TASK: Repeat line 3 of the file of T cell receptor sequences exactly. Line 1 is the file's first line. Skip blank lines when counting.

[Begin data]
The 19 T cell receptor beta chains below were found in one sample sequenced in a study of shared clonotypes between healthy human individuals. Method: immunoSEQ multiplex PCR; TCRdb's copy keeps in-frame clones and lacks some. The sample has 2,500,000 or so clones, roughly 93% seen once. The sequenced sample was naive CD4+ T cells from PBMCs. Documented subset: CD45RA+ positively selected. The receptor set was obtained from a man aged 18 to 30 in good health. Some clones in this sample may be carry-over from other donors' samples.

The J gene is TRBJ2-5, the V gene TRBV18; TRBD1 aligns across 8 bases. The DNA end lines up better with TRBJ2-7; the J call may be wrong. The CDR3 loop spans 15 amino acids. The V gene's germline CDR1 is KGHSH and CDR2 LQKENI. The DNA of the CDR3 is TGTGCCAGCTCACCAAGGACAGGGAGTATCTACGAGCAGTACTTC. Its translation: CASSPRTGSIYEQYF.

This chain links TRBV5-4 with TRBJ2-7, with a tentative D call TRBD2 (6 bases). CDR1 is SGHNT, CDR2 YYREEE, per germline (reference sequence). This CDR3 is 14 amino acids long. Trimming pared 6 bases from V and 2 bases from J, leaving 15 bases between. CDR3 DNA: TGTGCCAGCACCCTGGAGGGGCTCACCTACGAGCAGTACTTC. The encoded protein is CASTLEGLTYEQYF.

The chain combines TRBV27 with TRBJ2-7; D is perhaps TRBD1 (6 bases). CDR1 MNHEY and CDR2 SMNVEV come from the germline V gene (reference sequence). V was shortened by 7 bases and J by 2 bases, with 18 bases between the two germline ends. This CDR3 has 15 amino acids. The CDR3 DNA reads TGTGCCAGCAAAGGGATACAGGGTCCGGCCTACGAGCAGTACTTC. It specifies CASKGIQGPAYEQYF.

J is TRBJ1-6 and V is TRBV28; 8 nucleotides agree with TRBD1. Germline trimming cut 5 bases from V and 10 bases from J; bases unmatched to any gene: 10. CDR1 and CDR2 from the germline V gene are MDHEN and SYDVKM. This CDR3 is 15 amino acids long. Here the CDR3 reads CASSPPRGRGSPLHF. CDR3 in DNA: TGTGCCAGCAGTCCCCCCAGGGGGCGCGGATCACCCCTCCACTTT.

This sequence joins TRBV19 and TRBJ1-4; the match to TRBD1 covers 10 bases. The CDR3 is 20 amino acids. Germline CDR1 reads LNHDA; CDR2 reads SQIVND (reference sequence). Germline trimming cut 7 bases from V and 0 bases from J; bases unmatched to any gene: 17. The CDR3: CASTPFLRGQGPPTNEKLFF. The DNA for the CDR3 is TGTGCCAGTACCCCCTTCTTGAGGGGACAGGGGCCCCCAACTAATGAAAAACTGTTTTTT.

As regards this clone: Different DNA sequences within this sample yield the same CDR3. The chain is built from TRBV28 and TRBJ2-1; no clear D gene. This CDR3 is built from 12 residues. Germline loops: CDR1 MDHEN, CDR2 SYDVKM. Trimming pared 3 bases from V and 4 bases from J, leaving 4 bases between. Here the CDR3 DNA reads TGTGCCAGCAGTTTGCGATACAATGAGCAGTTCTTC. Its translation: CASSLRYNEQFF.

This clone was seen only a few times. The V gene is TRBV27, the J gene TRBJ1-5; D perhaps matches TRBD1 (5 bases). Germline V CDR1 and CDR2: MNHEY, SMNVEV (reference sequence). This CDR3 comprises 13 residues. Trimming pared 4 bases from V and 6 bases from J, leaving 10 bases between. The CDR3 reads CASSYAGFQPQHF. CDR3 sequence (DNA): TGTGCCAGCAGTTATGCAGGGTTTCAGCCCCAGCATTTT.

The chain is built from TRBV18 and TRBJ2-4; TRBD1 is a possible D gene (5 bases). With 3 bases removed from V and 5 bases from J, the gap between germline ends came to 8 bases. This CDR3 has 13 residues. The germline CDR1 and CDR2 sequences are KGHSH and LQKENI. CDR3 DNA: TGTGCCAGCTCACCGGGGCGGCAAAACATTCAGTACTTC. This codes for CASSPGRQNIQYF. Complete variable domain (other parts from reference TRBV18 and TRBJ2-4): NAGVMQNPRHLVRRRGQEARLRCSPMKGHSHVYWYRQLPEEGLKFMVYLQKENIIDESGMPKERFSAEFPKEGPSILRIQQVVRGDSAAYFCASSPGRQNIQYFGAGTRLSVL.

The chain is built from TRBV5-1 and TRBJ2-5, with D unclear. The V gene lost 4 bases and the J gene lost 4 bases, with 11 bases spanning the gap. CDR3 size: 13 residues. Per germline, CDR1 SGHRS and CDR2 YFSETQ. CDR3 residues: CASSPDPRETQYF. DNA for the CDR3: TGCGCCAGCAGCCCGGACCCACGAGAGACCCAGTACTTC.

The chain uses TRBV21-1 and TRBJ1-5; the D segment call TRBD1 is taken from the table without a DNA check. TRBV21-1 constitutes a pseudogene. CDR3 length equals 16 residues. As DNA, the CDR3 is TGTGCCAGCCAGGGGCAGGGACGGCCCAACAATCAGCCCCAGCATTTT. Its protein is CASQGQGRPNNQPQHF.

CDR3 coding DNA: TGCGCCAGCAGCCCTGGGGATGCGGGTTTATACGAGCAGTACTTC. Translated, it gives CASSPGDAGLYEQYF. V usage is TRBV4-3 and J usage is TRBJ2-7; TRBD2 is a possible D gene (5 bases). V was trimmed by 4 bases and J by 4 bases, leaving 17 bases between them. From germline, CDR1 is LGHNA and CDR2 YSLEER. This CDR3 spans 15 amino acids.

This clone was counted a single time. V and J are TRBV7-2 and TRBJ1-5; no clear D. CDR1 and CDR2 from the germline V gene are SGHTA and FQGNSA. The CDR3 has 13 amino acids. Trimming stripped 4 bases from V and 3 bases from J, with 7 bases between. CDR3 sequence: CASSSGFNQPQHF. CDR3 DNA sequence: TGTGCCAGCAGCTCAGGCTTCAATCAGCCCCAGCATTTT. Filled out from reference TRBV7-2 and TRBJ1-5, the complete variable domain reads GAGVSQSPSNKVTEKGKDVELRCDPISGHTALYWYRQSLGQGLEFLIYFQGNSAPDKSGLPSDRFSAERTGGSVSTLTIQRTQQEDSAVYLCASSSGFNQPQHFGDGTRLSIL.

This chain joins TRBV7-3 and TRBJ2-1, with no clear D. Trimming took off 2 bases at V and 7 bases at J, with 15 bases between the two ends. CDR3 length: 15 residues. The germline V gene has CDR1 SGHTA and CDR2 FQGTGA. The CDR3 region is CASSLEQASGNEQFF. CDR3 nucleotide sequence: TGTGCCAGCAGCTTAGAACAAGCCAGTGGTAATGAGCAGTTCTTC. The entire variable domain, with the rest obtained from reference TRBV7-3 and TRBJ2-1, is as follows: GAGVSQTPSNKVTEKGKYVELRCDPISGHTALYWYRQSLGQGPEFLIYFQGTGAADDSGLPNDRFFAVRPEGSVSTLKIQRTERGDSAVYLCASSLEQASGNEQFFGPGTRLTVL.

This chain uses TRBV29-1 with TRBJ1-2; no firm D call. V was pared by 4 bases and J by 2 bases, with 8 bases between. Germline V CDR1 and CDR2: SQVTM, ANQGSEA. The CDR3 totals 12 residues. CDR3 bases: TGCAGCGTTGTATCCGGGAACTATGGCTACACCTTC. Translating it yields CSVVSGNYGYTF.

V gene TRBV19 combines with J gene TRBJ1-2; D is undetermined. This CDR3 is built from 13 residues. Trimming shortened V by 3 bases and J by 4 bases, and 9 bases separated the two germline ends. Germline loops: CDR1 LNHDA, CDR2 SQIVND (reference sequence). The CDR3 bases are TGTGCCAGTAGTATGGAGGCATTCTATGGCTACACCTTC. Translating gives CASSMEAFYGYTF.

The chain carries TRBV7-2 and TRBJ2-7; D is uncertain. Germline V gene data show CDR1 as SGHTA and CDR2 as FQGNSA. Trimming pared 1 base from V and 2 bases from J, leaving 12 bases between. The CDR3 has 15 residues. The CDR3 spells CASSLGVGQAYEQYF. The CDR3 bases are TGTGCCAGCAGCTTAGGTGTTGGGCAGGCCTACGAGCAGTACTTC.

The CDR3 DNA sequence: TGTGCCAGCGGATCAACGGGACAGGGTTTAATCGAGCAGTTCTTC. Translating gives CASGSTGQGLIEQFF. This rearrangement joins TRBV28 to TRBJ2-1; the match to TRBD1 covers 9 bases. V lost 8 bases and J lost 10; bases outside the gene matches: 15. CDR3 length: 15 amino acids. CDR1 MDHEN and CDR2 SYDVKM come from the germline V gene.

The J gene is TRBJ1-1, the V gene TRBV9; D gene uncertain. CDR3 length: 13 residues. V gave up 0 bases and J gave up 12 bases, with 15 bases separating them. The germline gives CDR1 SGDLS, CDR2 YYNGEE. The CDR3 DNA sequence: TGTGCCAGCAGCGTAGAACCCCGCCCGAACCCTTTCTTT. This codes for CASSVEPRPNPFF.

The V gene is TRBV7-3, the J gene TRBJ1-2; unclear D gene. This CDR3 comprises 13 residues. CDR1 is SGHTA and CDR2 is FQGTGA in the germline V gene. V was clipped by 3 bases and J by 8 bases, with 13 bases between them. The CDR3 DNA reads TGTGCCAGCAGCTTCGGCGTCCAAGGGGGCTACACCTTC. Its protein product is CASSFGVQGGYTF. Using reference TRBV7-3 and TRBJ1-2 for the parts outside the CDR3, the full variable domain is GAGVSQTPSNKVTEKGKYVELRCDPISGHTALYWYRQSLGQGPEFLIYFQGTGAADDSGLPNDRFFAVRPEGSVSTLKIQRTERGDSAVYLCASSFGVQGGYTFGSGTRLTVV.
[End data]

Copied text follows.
This chain links TRBV5-4 with TRBJ2-7, with a tentative D call TRBD2 (6 bases). CDR1 is SGHNT, CDR2 YYREEE, per germline (reference sequence). This CDR3 is 14 amino acids long. Trimming pared 6 bases from V and 2 bases from J, leaving 15 bases between. CDR3 DNA: TGTGCCAGCACCCTGGAGGGGCTCACCTACGAGCAGTACTTC. The encoded protein is CASTLEGLTYEQYF.